Legislation Puts Higher Education Within Reach for More Americans
U.S. Senators Martin Heinrich (D-N.M.) and Mazie K. Hirono (D-Hawaii)introduced S.1998, the Middle Class Creating Higher Education Affordability Necessary to Compete Economically (CHANCE) Act, a bill to increase access to affordable post-secondary education for low- to moderate-income students. The bill would address the significant loss in value of Pell Grants by adjusting them for inflation, reinstate year-round Pell Grants, and increase the number of eligible semesters to 15.
“Pell Grants are the primary form of financial aid millions of students use to pay for tuition, giving them access to an education that might otherwise be out of reach,” said Sen. Heinrich. “As the cost of college has continued to skyrocket, this bill helps address the diminised purchasing power of Pell Grants, and ensures they remain a useful tool for students in New Mexico and across the country well into the future. The Middle Class CHANCE Act also makes it possible for students to continue their education year-round, providing flexibility and enabling them to join the workforce sooner.”
“As college tuition increases across the country, students and families are struggling to make ends meet,” said Sen. Hirono. “Unfortunately, the Pell Grant program has not grown at the same rate as rising college tuition. More than 23,000 Hawaii students rely on Pell Grants and those students deserve to know they can count on Pell Grants to help pay for college, regardless of their schedules, work, or family commitments. Investing in education is one of the best investments we can make to grow our middle class, and I’m proud to work with Senator Heinrich to help more students pursue their dreams.”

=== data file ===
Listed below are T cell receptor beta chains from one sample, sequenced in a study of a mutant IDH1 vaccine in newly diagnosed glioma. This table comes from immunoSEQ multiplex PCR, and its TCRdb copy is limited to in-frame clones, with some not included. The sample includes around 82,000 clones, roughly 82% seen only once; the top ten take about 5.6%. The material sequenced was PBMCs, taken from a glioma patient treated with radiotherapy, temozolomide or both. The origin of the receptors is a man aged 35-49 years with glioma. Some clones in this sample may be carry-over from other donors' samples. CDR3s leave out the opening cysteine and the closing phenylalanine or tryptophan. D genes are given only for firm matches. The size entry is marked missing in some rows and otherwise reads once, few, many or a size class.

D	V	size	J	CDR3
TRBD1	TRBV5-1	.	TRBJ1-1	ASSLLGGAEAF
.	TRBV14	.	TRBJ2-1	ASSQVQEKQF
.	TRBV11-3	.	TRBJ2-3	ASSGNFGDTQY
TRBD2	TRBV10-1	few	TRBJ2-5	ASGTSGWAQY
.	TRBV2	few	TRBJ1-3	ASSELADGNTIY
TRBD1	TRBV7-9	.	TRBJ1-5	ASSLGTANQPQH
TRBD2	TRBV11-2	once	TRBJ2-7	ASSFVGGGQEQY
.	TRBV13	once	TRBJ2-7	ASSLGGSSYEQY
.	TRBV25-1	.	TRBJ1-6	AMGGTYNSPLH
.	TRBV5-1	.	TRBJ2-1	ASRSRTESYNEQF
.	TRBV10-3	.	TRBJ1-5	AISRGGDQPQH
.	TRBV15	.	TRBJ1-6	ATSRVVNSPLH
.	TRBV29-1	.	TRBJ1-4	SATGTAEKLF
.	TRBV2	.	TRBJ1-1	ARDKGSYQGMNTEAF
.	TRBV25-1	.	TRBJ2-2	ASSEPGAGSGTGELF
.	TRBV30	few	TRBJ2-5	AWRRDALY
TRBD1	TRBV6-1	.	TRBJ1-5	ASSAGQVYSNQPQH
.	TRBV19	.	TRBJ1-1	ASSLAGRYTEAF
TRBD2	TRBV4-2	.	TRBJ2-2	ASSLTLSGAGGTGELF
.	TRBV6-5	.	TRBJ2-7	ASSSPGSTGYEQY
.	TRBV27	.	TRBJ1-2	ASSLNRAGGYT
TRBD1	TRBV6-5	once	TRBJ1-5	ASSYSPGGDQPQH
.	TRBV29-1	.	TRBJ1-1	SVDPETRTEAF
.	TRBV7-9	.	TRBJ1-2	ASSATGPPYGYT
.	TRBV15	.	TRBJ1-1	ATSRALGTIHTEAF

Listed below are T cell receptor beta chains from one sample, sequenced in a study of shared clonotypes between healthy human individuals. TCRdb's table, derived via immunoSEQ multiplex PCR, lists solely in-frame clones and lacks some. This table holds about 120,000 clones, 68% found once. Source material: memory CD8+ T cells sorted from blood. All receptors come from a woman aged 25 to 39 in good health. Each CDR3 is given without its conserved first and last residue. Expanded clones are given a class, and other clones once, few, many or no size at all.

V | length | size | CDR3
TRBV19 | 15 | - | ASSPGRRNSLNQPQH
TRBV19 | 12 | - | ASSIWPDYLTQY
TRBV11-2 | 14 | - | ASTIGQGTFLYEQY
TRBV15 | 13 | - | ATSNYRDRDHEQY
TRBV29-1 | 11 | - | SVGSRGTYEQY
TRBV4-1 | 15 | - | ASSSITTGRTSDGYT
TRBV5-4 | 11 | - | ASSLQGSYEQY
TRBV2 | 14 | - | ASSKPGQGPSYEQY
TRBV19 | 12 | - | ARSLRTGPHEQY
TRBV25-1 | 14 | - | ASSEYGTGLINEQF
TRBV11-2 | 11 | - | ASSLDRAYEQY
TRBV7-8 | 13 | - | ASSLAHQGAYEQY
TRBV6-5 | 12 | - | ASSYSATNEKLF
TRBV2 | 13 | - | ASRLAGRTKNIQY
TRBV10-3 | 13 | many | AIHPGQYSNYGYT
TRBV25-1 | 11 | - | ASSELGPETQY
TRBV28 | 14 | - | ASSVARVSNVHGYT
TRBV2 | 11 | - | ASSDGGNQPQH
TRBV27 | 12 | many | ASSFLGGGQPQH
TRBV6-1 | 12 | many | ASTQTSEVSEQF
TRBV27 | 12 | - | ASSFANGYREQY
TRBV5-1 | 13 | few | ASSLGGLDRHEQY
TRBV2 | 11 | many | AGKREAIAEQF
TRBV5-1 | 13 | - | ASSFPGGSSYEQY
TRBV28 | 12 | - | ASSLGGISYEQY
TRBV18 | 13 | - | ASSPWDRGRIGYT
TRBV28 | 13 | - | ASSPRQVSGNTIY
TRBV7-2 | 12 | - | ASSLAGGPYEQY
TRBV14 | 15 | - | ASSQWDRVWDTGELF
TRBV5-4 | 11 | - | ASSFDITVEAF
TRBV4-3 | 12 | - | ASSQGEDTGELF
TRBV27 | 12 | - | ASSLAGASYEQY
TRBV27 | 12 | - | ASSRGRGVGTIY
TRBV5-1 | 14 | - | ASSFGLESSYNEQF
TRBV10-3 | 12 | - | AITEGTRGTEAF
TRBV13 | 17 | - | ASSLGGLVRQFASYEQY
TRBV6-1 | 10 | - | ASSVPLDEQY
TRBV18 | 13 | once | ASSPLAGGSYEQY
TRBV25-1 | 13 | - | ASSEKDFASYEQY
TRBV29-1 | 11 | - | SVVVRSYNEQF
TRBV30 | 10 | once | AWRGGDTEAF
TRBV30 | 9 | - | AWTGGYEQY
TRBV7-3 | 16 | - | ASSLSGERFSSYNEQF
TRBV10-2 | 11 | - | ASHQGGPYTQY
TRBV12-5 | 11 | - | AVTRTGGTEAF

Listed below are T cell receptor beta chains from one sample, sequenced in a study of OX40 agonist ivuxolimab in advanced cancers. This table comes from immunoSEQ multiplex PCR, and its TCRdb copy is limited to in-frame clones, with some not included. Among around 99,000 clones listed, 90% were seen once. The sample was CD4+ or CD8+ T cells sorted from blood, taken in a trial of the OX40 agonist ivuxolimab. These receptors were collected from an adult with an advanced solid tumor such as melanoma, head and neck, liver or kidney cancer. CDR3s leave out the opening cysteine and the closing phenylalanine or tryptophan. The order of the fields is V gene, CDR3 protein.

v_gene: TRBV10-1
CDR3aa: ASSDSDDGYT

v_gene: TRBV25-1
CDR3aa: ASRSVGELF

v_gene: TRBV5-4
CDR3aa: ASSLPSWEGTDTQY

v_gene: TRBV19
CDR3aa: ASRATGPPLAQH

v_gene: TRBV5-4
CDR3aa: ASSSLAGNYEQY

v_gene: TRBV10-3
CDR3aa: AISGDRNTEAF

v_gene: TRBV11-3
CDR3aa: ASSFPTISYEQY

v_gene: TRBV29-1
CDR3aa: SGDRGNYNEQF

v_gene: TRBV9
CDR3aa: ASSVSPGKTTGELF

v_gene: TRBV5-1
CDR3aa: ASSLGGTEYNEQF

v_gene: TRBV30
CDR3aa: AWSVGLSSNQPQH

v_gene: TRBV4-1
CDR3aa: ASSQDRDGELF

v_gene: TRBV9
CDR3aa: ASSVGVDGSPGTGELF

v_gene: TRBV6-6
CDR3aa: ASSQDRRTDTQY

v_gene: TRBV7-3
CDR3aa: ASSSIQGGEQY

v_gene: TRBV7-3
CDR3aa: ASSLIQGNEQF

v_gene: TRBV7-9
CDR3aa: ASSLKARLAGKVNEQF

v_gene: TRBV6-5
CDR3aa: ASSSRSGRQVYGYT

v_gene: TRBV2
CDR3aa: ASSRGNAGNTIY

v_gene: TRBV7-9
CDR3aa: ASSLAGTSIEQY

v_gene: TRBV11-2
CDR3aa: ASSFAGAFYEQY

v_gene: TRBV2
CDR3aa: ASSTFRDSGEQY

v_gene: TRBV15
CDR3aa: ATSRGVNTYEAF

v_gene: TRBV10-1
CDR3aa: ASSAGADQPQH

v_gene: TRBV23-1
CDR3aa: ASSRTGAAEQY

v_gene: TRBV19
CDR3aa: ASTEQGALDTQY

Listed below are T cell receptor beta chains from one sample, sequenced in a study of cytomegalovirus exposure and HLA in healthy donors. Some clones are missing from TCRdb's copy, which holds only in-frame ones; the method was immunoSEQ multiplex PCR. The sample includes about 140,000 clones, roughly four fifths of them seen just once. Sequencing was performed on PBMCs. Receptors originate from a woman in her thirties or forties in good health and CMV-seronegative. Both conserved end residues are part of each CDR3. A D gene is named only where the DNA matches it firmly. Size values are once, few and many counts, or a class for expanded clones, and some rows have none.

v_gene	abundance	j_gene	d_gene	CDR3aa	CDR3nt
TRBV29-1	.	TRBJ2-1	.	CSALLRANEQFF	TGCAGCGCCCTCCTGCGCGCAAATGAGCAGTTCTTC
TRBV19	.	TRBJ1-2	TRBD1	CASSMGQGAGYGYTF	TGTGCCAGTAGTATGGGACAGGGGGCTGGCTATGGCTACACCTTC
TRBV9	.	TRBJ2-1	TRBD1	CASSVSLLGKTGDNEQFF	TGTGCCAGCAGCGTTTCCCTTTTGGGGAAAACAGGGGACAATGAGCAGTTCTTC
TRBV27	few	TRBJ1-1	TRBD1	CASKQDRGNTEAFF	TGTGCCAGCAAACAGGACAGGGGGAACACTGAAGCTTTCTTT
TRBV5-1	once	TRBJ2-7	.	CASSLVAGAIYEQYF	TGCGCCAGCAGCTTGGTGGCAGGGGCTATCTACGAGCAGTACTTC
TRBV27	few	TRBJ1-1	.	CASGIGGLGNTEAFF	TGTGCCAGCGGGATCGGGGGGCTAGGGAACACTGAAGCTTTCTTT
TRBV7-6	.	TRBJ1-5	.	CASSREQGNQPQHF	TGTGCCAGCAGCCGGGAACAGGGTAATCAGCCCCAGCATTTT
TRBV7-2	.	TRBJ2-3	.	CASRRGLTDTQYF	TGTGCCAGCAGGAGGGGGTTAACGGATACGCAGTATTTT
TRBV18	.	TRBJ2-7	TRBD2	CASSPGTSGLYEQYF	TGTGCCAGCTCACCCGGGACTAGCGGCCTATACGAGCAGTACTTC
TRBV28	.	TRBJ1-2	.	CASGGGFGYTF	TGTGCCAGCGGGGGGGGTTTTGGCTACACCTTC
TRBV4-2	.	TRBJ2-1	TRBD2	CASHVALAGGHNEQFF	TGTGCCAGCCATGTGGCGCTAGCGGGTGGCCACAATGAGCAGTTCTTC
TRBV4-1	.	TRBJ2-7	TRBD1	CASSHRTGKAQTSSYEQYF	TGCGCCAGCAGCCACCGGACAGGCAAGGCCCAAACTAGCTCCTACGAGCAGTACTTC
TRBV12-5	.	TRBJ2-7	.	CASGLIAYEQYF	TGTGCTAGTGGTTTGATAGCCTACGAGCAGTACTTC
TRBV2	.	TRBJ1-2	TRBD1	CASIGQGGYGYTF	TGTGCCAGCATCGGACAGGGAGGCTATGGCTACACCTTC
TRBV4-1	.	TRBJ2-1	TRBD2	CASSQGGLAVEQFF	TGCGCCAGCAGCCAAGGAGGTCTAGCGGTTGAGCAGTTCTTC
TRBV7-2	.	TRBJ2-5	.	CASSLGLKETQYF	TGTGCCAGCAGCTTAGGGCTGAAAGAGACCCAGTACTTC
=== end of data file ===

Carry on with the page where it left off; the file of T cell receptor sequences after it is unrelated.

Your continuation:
According to the State Higher Education Executive Officers Association and the College Board, the burden of paying for college has shifted to students as tuition continues to increase and state funding continues to decrease. Nearly 9 million students across the country depend on Pell Grants to pay for school.
In New Mexico, nearly 60,000 students rely on Pell Grants to attend and complete college. Before Congress cut year-round Pell Grants in 2011, more than 7,000 students in New Mexico used Pell Grants to pay for courses during three sections of an academic year.
The Middle Class CHANCE Act will support students by:
- Increasing the individual maximum award to $9,140, bringing the maximum amount to the average in-state tuition costs at public four-year institutions;
- Restoring year-round Pell Grants, allowing students to receive additional Pell dollars for courses taken during summer or intercession; and
- Allowing Pell Grant recipients to use awards for 15 semesters instead of the current 12 semesters.